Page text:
Sense also reveal new brand look
The national disability charity, Sense, today launches its new strategy for delivering housing services, which will enable more people with complex needs to live independently. It happens on the same day the charity unveils a “refreshed” brand identity, including a new logo and strapline, to reflect the breadth of the people it now supports. The charity hopes the changes will help it to achieve the ambitious goals set out in its three-year strategy launched earlier in the year.
Sense has announced that it’s adopting a new approach to delivering accommodation services. Cost-effective supported living schemes, designed in conjunction with commissioners, families and service users, will be developed in key-priority areas across the country over the next few years. Sense’s expertise in communication will remain at the heart of its service delivery, with staff trained to know the right methods to ensure an individual is able to express their needs, goals and aspirations and to live as independently as possible.
Sense expects that its housing solutions will better meet the local needs of families and local authority commissioners.
Mark Lovell, Sense Director of Business Development, said: “Few providers really understand the particular needs of people with sensory impairments and those with complex needs. This means that people could miss out on the support that would enable them to live in their own home and local community. By developing new models of sustainable support for the people we work with, Sense is making a vital contribution to social care.”
Sense is focusing on expanding its support in key-target areas, including the West Midlands and South West of England. The charity, which celebrated its 60th anniversary last year, has had a presence in those areas for decades and wishes to increase its breadth of support, co-designed with individuals and local authorities.
A new short film has been developed to promote Sense supported living services. Featuring the experiences of individuals living in Sense services, the film focuses on how their staff ensure everyone is able to communicate and make decisions on how they want to live. The new Sense film can be viewed here – https://www.youtube.com/watch?v=3GfoG2gPzgw
Liz Thompson, younger sister of Lin Wallace, who lives in a supported living house in Rockbeare, Exeter, said:
“I’ve always felt Lin was very constrained in a residential care environment. So I started to look around for a suitable placement for her and almost ruled Sense out because I thought it was only for people with dual deafness and blindness. They seemed to instantly have a grasp of what Lin’s needs would be. They’re the perfect people to work out how her limitations due to her visual impairment can be either overcome or minimised and I see that every time I go up to visit. It really is a tremendous relief.”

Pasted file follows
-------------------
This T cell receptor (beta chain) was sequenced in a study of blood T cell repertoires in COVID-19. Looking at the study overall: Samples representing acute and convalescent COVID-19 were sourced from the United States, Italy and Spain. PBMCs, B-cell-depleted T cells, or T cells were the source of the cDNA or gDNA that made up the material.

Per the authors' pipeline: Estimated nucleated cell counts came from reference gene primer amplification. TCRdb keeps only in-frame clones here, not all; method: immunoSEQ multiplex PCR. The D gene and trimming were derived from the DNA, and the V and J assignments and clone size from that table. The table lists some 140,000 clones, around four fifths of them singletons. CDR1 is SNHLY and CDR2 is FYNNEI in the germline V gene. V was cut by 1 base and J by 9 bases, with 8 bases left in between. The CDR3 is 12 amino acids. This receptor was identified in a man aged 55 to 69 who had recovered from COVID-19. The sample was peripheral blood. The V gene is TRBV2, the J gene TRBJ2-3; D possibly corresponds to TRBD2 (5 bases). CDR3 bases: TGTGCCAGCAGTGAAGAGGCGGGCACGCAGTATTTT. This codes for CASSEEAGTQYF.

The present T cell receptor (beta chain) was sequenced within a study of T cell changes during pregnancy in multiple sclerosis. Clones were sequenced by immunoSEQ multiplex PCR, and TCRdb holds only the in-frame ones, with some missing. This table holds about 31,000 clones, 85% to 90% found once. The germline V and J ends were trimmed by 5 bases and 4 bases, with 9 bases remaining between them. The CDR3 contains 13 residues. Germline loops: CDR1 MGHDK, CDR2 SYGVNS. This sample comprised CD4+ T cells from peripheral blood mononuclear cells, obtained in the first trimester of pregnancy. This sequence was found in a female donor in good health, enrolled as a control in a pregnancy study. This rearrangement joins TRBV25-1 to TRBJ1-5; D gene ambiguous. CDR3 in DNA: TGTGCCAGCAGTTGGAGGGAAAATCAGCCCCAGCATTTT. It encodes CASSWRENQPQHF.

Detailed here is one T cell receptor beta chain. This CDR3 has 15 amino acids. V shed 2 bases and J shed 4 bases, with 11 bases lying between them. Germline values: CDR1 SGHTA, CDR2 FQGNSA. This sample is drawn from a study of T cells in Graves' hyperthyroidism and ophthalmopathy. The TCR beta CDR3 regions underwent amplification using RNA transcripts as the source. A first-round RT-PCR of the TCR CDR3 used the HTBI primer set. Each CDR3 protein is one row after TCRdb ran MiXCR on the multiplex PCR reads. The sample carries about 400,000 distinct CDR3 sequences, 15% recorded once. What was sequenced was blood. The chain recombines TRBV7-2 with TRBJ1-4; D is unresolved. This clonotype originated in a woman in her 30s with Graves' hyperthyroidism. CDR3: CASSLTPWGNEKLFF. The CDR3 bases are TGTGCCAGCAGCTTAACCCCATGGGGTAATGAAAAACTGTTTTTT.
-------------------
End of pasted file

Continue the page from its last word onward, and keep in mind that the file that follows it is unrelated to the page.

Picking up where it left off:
The first two new supported living developments will be delivered in Birmingham and Exeter.
Sense has also revealed a new visual identity. It will be introduced in two phases, with the second phase set to happen next year to coincide with the implementation of a new-look website.
The first phase, being rolled out today, includes a reinvigorated logo, which will act as a signpost for all the work the charity is involved in. The design, which has a new modern feel, includes a vibrant new colour palette to complement the iconic orange and purple colours long associated with Sense.
The most striking change unveiled by the charity is a new strapline. ‘Connecting sight, sound and life’ replaces ‘For deafblind people’, which has been in use since 2010. The decision reflects a shift in the charity’s scope, which now supports a much broader group of individuals.
Richard Kramer, Sense Deputy Chief Executive, said: “We were set up to support children and adults who are deafblind, but we also provide support for a wider group of people, including those with complex needs. Currently not all individuals and families are aware that we can provide services to them, and we know that there are people missing out on receiving vital support. Our refreshed brand reflects that our services, such as short breaks and supported living, are equipped for people with a range of needs.
“We know demand for support is growing and it’s important our brand keeps pace with demand, whilst reflecting the innovative support we provide that enables people to live more independent lives.”
The new strapline, ‘Connecting sight, sound and life’, aims to capture the essence of Sense.
“It’s our skilled approach in communication that means the individuals we support are able to connect with others, express themselves and grow in independence. The brand refresh is a vital step towards raising our profile in a crowded charity marketplace. As well as broadening people’s perceptions of who we support, we want to create a warmer, more dynamic feel to our visual identity to better reflect who Sense is.”
The development of the new branding was developed with pro-bono support from two agencies* that support the charity’s cause.